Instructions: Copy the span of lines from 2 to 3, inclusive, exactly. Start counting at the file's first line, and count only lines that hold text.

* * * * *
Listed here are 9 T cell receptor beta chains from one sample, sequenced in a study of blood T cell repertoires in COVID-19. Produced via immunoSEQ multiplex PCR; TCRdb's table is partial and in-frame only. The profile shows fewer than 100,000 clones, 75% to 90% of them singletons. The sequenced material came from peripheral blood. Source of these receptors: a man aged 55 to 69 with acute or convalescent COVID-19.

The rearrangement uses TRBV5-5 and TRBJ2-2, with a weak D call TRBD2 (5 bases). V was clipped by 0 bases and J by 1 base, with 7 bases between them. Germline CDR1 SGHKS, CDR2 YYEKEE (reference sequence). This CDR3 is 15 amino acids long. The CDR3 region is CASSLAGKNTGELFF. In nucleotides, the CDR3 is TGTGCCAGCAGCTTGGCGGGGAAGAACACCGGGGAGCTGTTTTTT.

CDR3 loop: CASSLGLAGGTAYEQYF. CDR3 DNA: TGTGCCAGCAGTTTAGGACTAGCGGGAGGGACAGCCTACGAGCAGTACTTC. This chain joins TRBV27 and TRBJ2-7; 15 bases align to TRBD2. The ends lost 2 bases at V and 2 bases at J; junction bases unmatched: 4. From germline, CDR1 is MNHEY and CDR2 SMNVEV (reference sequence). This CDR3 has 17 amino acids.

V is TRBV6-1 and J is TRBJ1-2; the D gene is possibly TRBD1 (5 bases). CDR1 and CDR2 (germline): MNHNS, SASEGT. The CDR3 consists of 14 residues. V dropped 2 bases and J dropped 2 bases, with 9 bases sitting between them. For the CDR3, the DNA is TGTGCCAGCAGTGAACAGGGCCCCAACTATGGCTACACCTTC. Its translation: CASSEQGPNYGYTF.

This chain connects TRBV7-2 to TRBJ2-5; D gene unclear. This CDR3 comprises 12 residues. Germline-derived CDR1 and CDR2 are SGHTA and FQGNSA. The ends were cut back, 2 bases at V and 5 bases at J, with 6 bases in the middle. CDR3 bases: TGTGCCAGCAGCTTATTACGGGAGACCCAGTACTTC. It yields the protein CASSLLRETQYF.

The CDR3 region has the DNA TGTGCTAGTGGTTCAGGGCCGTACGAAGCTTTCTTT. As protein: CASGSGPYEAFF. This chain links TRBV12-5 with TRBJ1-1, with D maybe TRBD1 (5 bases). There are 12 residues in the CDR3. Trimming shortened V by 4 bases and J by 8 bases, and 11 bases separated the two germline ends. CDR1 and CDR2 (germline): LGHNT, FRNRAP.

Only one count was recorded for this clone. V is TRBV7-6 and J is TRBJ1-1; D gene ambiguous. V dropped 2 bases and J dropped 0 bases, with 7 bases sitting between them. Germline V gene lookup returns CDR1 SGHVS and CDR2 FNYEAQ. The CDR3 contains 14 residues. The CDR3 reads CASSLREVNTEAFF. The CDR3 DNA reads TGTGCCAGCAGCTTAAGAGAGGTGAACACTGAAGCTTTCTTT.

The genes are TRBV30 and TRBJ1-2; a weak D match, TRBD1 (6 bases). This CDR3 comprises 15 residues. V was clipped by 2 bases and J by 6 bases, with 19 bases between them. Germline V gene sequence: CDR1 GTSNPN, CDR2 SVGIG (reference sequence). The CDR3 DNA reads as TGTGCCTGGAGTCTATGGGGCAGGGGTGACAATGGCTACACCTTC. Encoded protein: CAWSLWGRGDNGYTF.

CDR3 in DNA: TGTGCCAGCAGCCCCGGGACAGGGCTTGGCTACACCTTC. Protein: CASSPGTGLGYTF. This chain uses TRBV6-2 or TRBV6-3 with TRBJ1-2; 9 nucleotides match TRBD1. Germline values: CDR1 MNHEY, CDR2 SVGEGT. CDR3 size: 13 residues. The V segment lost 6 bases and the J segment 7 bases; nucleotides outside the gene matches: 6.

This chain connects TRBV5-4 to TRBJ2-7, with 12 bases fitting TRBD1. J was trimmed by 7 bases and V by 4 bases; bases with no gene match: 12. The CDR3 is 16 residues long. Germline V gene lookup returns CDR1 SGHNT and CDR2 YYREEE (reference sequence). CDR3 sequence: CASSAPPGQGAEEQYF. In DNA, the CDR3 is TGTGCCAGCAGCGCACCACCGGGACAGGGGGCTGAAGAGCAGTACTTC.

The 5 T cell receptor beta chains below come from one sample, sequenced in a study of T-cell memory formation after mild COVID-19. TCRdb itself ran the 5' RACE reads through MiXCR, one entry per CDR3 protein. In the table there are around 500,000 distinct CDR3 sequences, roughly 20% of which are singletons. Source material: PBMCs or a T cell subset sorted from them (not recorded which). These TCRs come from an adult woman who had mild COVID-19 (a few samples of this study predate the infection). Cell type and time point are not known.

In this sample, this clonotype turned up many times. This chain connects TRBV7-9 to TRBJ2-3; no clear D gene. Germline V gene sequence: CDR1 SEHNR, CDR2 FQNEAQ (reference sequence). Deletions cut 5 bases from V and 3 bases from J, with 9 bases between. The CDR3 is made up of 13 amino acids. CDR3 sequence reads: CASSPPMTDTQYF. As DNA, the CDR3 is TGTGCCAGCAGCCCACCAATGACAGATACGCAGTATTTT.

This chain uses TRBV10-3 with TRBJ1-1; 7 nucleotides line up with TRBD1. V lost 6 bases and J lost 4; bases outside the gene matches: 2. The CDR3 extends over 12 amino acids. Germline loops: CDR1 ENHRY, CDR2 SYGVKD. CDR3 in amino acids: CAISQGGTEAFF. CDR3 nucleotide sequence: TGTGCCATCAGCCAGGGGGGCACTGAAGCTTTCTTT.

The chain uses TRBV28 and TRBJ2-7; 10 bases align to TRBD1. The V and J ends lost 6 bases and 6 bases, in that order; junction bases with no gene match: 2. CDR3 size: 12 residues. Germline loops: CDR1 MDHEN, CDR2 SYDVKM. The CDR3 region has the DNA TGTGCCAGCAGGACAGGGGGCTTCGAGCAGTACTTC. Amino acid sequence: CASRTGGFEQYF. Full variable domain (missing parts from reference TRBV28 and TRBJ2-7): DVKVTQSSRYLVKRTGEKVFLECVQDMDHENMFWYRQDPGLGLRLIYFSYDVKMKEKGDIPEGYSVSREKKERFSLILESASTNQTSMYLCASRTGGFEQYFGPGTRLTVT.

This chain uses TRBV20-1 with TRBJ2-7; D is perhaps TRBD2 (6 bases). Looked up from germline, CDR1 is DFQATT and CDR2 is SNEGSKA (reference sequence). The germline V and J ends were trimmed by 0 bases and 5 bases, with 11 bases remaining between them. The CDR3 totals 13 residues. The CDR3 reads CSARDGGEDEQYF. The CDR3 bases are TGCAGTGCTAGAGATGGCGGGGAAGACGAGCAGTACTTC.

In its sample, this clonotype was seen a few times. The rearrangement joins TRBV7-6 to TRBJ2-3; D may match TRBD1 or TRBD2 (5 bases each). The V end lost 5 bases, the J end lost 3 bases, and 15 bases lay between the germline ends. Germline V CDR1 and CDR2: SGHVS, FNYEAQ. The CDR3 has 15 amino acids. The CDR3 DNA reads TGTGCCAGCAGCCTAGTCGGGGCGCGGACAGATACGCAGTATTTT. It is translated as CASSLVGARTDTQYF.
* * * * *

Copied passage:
The rearrangement uses TRBV5-5 and TRBJ2-2, with a weak D call TRBD2 (5 bases). V was clipped by 0 bases and J by 1 base, with 7 bases between them. Germline CDR1 SGHKS, CDR2 YYEKEE (reference sequence). This CDR3 is 15 amino acids long. The CDR3 region is CASSLAGKNTGELFF. In nucleotides, the CDR3 is TGTGCCAGCAGCTTGGCGGGGAAGAACACCGGGGAGCTGTTTTTT.

CDR3 loop: CASSLGLAGGTAYEQYF. CDR3 DNA: TGTGCCAGCAGTTTAGGACTAGCGGGAGGGACAGCCTACGAGCAGTACTTC. This chain joins TRBV27 and TRBJ2-7; 15 bases align to TRBD2. The ends lost 2 bases at V and 2 bases at J; junction bases unmatched: 4. From germline, CDR1 is MNHEY and CDR2 SMNVEV (reference sequence). This CDR3 has 17 amino acids.